No One Left Behind

The phrase “no one left behind” was popularized in the movie Blackhawk Down where US Army Rangers were called on to rescue brothers-in-arms left behind in Mogadishu, Somalia. The concept is pregnant with ideas of loyalty, brotherhood, and self-sacrifice. In essence, it says that the military will never leave anyone behind to face the indignities of capture, torture or abuse at the hands of enemy combatants.  It’s meant to provide confidence, hope, and maybe even valor on the part of those facing the dangers of battle on a daily basis. The original concept may well go back to the very first battles when those engaged in warfare were more than likely brothers and relatives. It would have been unthinkable to leave behind a family member, whether dead or alive, to suffer the indignities that captivity would bring. As the movie Band of Brothers shows, the concept of family and brotherhood remain an important part of the military relationship up to the present time.

The Bible often describes believers as soldiers or men in a battle. We’re inspired to “put on the whole armor of God” and to” fight the good fight.” Then there is the old-time Christian anthem “Onward Christian Soldiers,” a hymn that has inspired Christian service and devotion for decades. The struggle to live an overcoming Christian life is described as being at war. Believers are said to be battling not only for their own souls, but for the souls of men everywhere. While some could debate the political correctness, appropriateness, or even the utility of using a military theme to describe of the Christian lifestyle, most Christians would not debate the fact that we are clearly and certainly opposed in our ministry to a battered world by Satan, the enemy of our souls. The use of these images work because they make us understand the daily struggles we face and that living a successful Christian life, like that of a victorious soldier, boils down to being prepared for struggle, being in shape, having a thorough training, having a well-conceived battle plan, and being confident in our leadership. Despite the hesitancy some of us have to look on ourselves as soldiers and warriors, there may not be more appropriate imagery for a Christian than that of a soldier prepared to go into battle because, like it or not, a war for our souls is one certainty all believers have to face.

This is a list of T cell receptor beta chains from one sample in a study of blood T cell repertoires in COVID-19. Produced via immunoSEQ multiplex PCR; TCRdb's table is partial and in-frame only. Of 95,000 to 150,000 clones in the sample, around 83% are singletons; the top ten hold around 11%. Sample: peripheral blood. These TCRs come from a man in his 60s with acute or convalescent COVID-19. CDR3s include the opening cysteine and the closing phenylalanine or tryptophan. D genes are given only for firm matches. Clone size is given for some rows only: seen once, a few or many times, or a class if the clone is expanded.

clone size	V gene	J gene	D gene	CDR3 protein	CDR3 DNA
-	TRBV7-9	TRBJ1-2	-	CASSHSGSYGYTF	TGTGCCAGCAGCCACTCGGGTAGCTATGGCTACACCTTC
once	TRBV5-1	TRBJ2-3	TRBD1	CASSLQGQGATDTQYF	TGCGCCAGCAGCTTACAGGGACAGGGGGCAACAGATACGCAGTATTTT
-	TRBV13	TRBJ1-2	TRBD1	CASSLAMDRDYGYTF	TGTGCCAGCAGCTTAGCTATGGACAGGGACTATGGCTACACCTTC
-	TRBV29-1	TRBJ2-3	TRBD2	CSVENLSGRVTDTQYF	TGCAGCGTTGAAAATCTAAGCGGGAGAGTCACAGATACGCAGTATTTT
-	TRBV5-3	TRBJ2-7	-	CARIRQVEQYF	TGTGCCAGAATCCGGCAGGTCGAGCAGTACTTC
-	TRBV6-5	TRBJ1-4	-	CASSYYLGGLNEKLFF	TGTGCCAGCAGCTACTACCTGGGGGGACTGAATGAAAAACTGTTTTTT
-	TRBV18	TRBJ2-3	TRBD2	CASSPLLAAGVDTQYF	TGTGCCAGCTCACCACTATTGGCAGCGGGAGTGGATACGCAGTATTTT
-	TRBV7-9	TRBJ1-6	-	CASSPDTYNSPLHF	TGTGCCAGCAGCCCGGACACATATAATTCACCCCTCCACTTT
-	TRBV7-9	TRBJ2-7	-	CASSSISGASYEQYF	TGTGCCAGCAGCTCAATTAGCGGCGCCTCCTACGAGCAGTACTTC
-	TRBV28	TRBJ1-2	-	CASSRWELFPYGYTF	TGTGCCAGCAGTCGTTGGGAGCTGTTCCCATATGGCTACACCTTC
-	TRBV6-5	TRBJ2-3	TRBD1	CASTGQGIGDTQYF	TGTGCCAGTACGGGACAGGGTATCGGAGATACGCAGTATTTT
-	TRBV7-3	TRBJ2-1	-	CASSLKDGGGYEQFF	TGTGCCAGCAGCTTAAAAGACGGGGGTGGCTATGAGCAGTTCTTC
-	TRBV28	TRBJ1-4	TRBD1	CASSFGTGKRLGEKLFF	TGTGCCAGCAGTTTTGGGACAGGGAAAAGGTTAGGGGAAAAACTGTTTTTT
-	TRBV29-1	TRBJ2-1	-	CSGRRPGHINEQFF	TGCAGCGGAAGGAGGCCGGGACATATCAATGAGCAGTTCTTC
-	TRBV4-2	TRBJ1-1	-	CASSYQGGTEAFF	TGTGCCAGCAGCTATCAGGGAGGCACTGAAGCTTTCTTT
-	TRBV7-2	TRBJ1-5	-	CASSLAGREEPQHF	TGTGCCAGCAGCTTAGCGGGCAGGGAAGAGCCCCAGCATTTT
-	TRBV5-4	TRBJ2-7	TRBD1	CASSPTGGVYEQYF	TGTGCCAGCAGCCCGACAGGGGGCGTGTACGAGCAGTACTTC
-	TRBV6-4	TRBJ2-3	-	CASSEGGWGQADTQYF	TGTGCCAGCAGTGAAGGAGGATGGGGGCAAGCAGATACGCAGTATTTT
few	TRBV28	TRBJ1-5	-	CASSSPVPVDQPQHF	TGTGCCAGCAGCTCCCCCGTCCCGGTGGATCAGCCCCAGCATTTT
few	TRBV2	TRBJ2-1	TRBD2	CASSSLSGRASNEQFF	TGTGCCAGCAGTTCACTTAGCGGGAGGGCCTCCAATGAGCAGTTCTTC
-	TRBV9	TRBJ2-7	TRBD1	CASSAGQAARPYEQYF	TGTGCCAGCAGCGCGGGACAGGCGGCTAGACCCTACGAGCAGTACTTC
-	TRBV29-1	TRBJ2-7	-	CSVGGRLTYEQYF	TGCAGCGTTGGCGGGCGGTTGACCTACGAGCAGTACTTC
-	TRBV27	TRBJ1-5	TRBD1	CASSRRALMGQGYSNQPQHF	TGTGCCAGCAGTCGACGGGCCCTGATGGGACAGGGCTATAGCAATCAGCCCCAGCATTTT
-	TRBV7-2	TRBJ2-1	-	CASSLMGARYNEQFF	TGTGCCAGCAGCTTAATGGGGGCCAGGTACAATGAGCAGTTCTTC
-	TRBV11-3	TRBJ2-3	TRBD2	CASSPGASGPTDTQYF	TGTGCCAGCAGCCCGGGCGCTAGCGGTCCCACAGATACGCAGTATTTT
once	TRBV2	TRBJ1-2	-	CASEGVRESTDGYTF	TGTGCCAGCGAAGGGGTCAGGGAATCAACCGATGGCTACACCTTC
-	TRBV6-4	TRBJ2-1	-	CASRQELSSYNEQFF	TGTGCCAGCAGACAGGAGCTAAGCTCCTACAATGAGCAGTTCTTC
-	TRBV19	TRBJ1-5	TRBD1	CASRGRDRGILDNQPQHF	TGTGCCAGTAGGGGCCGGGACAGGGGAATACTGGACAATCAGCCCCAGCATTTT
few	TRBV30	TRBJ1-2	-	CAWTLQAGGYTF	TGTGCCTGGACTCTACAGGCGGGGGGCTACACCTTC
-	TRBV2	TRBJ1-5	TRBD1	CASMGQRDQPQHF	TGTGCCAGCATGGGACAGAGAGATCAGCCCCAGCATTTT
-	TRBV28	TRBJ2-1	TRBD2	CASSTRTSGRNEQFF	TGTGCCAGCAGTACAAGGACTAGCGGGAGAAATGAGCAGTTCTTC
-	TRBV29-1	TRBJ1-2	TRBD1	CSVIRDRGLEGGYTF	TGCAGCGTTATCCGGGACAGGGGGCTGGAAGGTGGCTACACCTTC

The use of the military metaphor to invoke images of the Christian lifestyle is particularly productive on various levels, but I want to discuss the concept of “no one left behind” in terms of the Hood and those of you Gs who have become Christians or followers of Jesus.  As a gang member, you had a particular “Band of Brothers” to which you belonged, a group of friends that you said were like brothers. When you became a follower of Jesus, you were rescued from the gang life and set on a new course. Does that new course, however, necessitate a removal of yourself from the scene or an abandonment of those men you saw as brothers? Not at all. When you become a believer, it was not so you could take up residence in a nice church building, admire the stained-glass, and enjoy weekly buffets of food in the church basement. You were saved so that your skills, your knowledge, and your talents could be unleashed to rescue other Gs from the bonds of Satan. You were saved to go back into the Hood and rescue your brother Gs who remain in captivity to Satan. You were saved so that none of your friends and relatives would be left behind to suffer the indignities, cruelties, and eventual judgement of Satan. Now, with your eyes opened,  look around the Hood and see the toll of the gangster lifestyle in the Hood, things like the insanity of drug addiction, the indignation of sexual perversion, and the widespread abuse of power. The torture and abuse of those you know and love is well under way. The question is, how much of this are you willing to endure? What will it take to make you go back into the Hood with a purpose? What will it take to inspire you to action so that “no one will be left behind” in your Hood, that those who matter to God will be rescued and allowed to share in the promise of a full and abundant life. Think of your friends and relatives still held in the Hood. Wouldn’t you want them to be rescued? Think of yourself. If that was you still stuck in the Hood, wouldn’t you want someone to come back and rescue you? Think about it, and then do something. The captives are waiting to be freed.

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For a musical presentation of this same theme, listen to this rap: Urban Missionary by Thi’sl:  http://www.youtube.com/watch?v=7F3S3rsUhKk&feature=related

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